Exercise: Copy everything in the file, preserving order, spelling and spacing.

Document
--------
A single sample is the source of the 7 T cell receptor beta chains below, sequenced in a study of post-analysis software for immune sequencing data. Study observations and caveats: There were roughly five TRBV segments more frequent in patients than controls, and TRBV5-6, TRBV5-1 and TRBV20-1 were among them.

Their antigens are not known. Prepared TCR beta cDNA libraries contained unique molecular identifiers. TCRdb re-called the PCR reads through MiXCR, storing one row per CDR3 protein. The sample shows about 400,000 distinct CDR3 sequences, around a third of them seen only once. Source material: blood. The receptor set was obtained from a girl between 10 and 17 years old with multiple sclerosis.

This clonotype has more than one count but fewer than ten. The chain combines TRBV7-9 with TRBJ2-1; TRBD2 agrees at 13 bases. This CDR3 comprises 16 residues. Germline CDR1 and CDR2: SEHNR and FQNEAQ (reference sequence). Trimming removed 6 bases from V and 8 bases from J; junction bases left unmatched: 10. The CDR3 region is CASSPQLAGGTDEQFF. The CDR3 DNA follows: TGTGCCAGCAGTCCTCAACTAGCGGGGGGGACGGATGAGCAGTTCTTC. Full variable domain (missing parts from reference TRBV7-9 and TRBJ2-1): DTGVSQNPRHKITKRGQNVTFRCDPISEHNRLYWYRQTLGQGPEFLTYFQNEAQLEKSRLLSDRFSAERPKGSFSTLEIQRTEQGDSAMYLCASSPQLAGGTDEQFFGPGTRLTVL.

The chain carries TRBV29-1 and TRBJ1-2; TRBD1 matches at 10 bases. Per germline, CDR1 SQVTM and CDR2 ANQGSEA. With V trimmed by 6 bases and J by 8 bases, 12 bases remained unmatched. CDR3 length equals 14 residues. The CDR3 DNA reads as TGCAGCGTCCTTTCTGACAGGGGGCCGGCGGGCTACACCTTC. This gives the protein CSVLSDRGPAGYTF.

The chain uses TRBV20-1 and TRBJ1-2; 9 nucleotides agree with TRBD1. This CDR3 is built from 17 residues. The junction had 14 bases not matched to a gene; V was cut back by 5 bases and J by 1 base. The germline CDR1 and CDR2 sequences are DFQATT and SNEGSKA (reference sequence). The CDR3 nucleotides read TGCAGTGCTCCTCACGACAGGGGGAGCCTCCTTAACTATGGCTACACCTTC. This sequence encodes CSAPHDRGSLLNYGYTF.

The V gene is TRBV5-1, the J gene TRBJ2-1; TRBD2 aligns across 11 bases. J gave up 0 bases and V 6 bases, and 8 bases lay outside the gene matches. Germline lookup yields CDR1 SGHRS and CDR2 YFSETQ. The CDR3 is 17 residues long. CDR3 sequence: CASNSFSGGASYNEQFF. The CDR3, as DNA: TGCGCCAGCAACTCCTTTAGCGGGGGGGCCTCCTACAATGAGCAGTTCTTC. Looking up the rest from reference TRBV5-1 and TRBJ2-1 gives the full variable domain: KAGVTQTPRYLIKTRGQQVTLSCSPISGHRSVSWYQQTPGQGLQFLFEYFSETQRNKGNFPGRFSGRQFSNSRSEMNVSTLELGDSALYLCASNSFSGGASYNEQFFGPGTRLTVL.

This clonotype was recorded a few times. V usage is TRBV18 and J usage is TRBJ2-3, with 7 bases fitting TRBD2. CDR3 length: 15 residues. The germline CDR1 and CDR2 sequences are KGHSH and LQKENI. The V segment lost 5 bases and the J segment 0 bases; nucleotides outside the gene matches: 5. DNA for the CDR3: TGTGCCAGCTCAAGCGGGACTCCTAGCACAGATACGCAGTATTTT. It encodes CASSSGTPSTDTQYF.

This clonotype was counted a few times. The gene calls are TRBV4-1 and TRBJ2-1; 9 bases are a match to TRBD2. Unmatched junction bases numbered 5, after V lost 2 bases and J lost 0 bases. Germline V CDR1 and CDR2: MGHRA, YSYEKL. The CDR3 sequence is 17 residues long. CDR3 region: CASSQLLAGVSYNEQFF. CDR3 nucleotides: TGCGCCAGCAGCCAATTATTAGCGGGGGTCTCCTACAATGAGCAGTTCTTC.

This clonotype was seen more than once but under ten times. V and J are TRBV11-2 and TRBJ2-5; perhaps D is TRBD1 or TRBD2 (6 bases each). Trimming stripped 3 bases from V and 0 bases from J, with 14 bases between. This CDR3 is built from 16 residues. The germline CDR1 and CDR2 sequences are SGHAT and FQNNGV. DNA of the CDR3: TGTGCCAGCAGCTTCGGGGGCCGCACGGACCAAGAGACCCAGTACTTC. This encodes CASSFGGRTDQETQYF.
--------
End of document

A single sample is the source of the 7 T cell receptor beta chains below, sequenced in a study of post-analysis software for immune sequencing data. Study observations and caveats: There were roughly five TRBV segments more frequent in patients than controls, and TRBV5-6, TRBV5-1 and TRBV20-1 were among them.

Their antigens are not known. Prepared TCR beta cDNA libraries contained unique molecular identifiers. TCRdb re-called the PCR reads through MiXCR, storing one row per CDR3 protein. The sample shows about 400,000 distinct CDR3 sequences, around a third of them seen only once. Source material: blood. The receptor set was obtained from a girl between 10 and 17 years old with multiple sclerosis.

This clonotype has more than one count but fewer than ten. The chain combines TRBV7-9 with TRBJ2-1; TRBD2 agrees at 13 bases. This CDR3 comprises 16 residues. Germline CDR1 and CDR2: SEHNR and FQNEAQ (reference sequence). Trimming removed 6 bases from V and 8 bases from J; junction bases left unmatched: 10. The CDR3 region is CASSPQLAGGTDEQFF. The CDR3 DNA follows: TGTGCCAGCAGTCCTCAACTAGCGGGGGGGACGGATGAGCAGTTCTTC. Full variable domain (missing parts from reference TRBV7-9 and TRBJ2-1): DTGVSQNPRHKITKRGQNVTFRCDPISEHNRLYWYRQTLGQGPEFLTYFQNEAQLEKSRLLSDRFSAERPKGSFSTLEIQRTEQGDSAMYLCASSPQLAGGTDEQFFGPGTRLTVL.

The chain carries TRBV29-1 and TRBJ1-2; TRBD1 matches at 10 bases. Per germline, CDR1 SQVTM and CDR2 ANQGSEA. With V trimmed by 6 bases and J by 8 bases, 12 bases remained unmatched. CDR3 length equals 14 residues. The CDR3 DNA reads as TGCAGCGTCCTTTCTGACAGGGGGCCGGCGGGCTACACCTTC. This gives the protein CSVLSDRGPAGYTF.

The chain uses TRBV20-1 and TRBJ1-2; 9 nucleotides agree with TRBD1. This CDR3 is built from 17 residues. The junction had 14 bases not matched to a gene; V was cut back by 5 bases and J by 1 base. The germline CDR1 and CDR2 sequences are DFQATT and SNEGSKA (reference sequence). The CDR3 nucleotides read TGCAGTGCTCCTCACGACAGGGGGAGCCTCCTTAACTATGGCTACACCTTC. This sequence encodes CSAPHDRGSLLNYGYTF.

The V gene is TRBV5-1, the J gene TRBJ2-1; TRBD2 aligns across 11 bases. J gave up 0 bases and V 6 bases, and 8 bases lay outside the gene matches. Germline lookup yields CDR1 SGHRS and CDR2 YFSETQ. The CDR3 is 17 residues long. CDR3 sequence: CASNSFSGGASYNEQFF. The CDR3, as DNA: TGCGCCAGCAACTCCTTTAGCGGGGGGGCCTCCTACAATGAGCAGTTCTTC. Looking up the rest from reference TRBV5-1 and TRBJ2-1 gives the full variable domain: KAGVTQTPRYLIKTRGQQVTLSCSPISGHRSVSWYQQTPGQGLQFLFEYFSETQRNKGNFPGRFSGRQFSNSRSEMNVSTLELGDSALYLCASNSFSGGASYNEQFFGPGTRLTVL.

This clonotype was recorded a few times. V usage is TRBV18 and J usage is TRBJ2-3, with 7 bases fitting TRBD2. CDR3 length: 15 residues. The germline CDR1 and CDR2 sequences are KGHSH and LQKENI. The V segment lost 5 bases and the J segment 0 bases; nucleotides outside the gene matches: 5. DNA for the CDR3: TGTGCCAGCTCAAGCGGGACTCCTAGCACAGATACGCAGTATTTT. It encodes CASSSGTPSTDTQYF.

This clonotype was counted a few times. The gene calls are TRBV4-1 and TRBJ2-1; 9 bases are a match to TRBD2. Unmatched junction bases numbered 5, after V lost 2 bases and J lost 0 bases. Germline V CDR1 and CDR2: MGHRA, YSYEKL. The CDR3 sequence is 17 residues long. CDR3 region: CASSQLLAGVSYNEQFF. CDR3 nucleotides: TGCGCCAGCAGCCAATTATTAGCGGGGGTCTCCTACAATGAGCAGTTCTTC.

This clonotype was seen more than once but under ten times. V and J are TRBV11-2 and TRBJ2-5; perhaps D is TRBD1 or TRBD2 (6 bases each). Trimming stripped 3 bases from V and 0 bases from J, with 14 bases between. This CDR3 is built from 16 residues. The germline CDR1 and CDR2 sequences are SGHAT and FQNNGV. DNA of the CDR3: TGTGCCAGCAGCTTCGGGGGCCGCACGGACCAAGAGACCCAGTACTTC. This encodes CASSFGGRTDQETQYF.